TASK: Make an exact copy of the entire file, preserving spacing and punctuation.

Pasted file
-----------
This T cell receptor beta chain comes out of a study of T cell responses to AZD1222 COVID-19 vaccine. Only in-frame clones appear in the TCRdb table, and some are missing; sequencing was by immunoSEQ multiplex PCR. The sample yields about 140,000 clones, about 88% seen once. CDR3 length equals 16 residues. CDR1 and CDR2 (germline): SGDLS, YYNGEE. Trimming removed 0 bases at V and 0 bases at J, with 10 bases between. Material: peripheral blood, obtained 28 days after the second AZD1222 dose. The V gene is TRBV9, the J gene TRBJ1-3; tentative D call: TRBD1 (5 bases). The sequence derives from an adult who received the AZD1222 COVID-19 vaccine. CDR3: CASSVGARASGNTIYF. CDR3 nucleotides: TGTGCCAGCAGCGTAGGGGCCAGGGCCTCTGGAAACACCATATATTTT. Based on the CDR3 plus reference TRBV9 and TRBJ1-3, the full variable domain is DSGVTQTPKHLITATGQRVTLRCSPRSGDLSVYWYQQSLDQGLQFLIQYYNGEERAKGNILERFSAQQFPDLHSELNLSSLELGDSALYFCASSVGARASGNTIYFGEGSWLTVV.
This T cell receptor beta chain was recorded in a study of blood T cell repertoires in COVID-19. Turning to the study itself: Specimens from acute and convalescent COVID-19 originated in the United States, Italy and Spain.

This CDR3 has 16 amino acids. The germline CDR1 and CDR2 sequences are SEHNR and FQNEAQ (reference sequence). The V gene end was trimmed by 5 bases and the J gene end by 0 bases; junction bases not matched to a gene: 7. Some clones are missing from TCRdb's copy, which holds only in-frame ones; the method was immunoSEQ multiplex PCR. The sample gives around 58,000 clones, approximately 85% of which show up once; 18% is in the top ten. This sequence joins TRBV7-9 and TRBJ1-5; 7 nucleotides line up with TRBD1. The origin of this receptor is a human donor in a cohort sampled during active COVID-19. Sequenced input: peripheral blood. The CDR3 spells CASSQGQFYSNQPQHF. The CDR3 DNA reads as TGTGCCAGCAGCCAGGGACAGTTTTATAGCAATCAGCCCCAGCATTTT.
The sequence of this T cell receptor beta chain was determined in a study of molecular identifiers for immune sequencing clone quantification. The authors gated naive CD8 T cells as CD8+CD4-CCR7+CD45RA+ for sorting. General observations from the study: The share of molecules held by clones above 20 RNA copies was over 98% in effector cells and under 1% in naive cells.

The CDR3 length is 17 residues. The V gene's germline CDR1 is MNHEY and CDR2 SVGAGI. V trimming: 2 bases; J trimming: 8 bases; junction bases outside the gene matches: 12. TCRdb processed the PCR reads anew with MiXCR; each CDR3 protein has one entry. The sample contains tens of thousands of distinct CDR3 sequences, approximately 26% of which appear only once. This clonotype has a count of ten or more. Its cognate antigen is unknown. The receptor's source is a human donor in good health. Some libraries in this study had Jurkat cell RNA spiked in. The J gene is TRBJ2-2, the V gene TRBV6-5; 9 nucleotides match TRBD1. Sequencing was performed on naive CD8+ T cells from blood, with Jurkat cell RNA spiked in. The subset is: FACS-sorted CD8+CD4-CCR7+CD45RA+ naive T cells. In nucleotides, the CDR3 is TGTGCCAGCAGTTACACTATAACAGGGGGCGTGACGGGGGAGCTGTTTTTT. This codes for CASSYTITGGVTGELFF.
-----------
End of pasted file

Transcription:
This T cell receptor beta chain comes out of a study of T cell responses to AZD1222 COVID-19 vaccine. Only in-frame clones appear in the TCRdb table, and some are missing; sequencing was by immunoSEQ multiplex PCR. The sample yields about 140,000 clones, about 88% seen once. CDR3 length equals 16 residues. CDR1 and CDR2 (germline): SGDLS, YYNGEE. Trimming removed 0 bases at V and 0 bases at J, with 10 bases between. Material: peripheral blood, obtained 28 days after the second AZD1222 dose. The V gene is TRBV9, the J gene TRBJ1-3; tentative D call: TRBD1 (5 bases). The sequence derives from an adult who received the AZD1222 COVID-19 vaccine. CDR3: CASSVGARASGNTIYF. CDR3 nucleotides: TGTGCCAGCAGCGTAGGGGCCAGGGCCTCTGGAAACACCATATATTTT. Based on the CDR3 plus reference TRBV9 and TRBJ1-3, the full variable domain is DSGVTQTPKHLITATGQRVTLRCSPRSGDLSVYWYQQSLDQGLQFLIQYYNGEERAKGNILERFSAQQFPDLHSELNLSSLELGDSALYFCASSVGARASGNTIYFGEGSWLTVV.
This T cell receptor beta chain was recorded in a study of blood T cell repertoires in COVID-19. Turning to the study itself: Specimens from acute and convalescent COVID-19 originated in the United States, Italy and Spain.

This CDR3 has 16 amino acids. The germline CDR1 and CDR2 sequences are SEHNR and FQNEAQ (reference sequence). The V gene end was trimmed by 5 bases and the J gene end by 0 bases; junction bases not matched to a gene: 7. Some clones are missing from TCRdb's copy, which holds only in-frame ones; the method was immunoSEQ multiplex PCR. The sample gives around 58,000 clones, approximately 85% of which show up once; 18% is in the top ten. This sequence joins TRBV7-9 and TRBJ1-5; 7 nucleotides line up with TRBD1. The origin of this receptor is a human donor in a cohort sampled during active COVID-19. Sequenced input: peripheral blood. The CDR3 spells CASSQGQFYSNQPQHF. The CDR3 DNA reads as TGTGCCAGCAGCCAGGGACAGTTTTATAGCAATCAGCCCCAGCATTTT.
The sequence of this T cell receptor beta chain was determined in a study of molecular identifiers for immune sequencing clone quantification. The authors gated naive CD8 T cells as CD8+CD4-CCR7+CD45RA+ for sorting. General observations from the study: The share of molecules held by clones above 20 RNA copies was over 98% in effector cells and under 1% in naive cells.

The CDR3 length is 17 residues. The V gene's germline CDR1 is MNHEY and CDR2 SVGAGI. V trimming: 2 bases; J trimming: 8 bases; junction bases outside the gene matches: 12. TCRdb processed the PCR reads anew with MiXCR; each CDR3 protein has one entry. The sample contains tens of thousands of distinct CDR3 sequences, approximately 26% of which appear only once. This clonotype has a count of ten or more. Its cognate antigen is unknown. The receptor's source is a human donor in good health. Some libraries in this study had Jurkat cell RNA spiked in. The J gene is TRBJ2-2, the V gene TRBV6-5; 9 nucleotides match TRBD1. Sequencing was performed on naive CD8+ T cells from blood, with Jurkat cell RNA spiked in. The subset is: FACS-sorted CD8+CD4-CCR7+CD45RA+ naive T cells. In nucleotides, the CDR3 is TGTGCCAGCAGTTACACTATAACAGGGGGCGTGACGGGGGAGCTGTTTTTT. This codes for CASSYTITGGVTGELFF.